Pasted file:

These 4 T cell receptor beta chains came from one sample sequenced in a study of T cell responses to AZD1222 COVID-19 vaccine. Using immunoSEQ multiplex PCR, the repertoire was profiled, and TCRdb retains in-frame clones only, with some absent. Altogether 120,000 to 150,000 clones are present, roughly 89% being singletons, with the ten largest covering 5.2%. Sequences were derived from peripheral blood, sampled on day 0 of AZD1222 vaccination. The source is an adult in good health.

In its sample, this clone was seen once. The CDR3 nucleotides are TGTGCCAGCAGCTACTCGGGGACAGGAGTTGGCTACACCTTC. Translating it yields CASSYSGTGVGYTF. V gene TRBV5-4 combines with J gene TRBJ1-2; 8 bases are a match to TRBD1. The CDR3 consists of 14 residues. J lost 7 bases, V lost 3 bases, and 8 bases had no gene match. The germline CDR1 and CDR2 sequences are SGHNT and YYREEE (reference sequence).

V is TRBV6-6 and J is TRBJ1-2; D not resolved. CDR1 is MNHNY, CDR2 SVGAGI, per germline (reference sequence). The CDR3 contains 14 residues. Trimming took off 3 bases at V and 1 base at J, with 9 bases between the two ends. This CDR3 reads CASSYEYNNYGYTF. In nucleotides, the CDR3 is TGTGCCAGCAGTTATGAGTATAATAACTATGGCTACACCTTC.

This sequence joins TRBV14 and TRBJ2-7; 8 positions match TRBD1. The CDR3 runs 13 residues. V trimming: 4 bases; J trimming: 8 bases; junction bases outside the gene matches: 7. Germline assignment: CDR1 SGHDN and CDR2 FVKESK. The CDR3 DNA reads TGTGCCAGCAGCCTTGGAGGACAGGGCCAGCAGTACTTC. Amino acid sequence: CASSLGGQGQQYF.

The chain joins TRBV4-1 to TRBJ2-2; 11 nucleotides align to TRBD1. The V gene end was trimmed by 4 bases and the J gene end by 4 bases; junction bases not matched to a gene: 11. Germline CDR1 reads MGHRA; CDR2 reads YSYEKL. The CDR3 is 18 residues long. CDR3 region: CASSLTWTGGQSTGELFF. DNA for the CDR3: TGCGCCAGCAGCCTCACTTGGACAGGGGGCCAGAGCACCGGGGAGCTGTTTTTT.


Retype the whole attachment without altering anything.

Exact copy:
These 4 T cell receptor beta chains came from one sample sequenced in a study of T cell responses to AZD1222 COVID-19 vaccine. Using immunoSEQ multiplex PCR, the repertoire was profiled, and TCRdb retains in-frame clones only, with some absent. Altogether 120,000 to 150,000 clones are present, roughly 89% being singletons, with the ten largest covering 5.2%. Sequences were derived from peripheral blood, sampled on day 0 of AZD1222 vaccination. The source is an adult in good health.

In its sample, this clone was seen once. The CDR3 nucleotides are TGTGCCAGCAGCTACTCGGGGACAGGAGTTGGCTACACCTTC. Translating it yields CASSYSGTGVGYTF. V gene TRBV5-4 combines with J gene TRBJ1-2; 8 bases are a match to TRBD1. The CDR3 consists of 14 residues. J lost 7 bases, V lost 3 bases, and 8 bases had no gene match. The germline CDR1 and CDR2 sequences are SGHNT and YYREEE (reference sequence).

V is TRBV6-6 and J is TRBJ1-2; D not resolved. CDR1 is MNHNY, CDR2 SVGAGI, per germline (reference sequence). The CDR3 contains 14 residues. Trimming took off 3 bases at V and 1 base at J, with 9 bases between the two ends. This CDR3 reads CASSYEYNNYGYTF. In nucleotides, the CDR3 is TGTGCCAGCAGTTATGAGTATAATAACTATGGCTACACCTTC.

This sequence joins TRBV14 and TRBJ2-7; 8 positions match TRBD1. The CDR3 runs 13 residues. V trimming: 4 bases; J trimming: 8 bases; junction bases outside the gene matches: 7. Germline assignment: CDR1 SGHDN and CDR2 FVKESK. The CDR3 DNA reads TGTGCCAGCAGCCTTGGAGGACAGGGCCAGCAGTACTTC. Amino acid sequence: CASSLGGQGQQYF.

The chain joins TRBV4-1 to TRBJ2-2; 11 nucleotides align to TRBD1. The V gene end was trimmed by 4 bases and the J gene end by 4 bases; junction bases not matched to a gene: 11. Germline CDR1 reads MGHRA; CDR2 reads YSYEKL. The CDR3 is 18 residues long. CDR3 region: CASSLTWTGGQSTGELFF. DNA for the CDR3: TGCGCCAGCAGCCTCACTTGGACAGGGGGCCAGAGCACCGGGGAGCTGTTTTTT.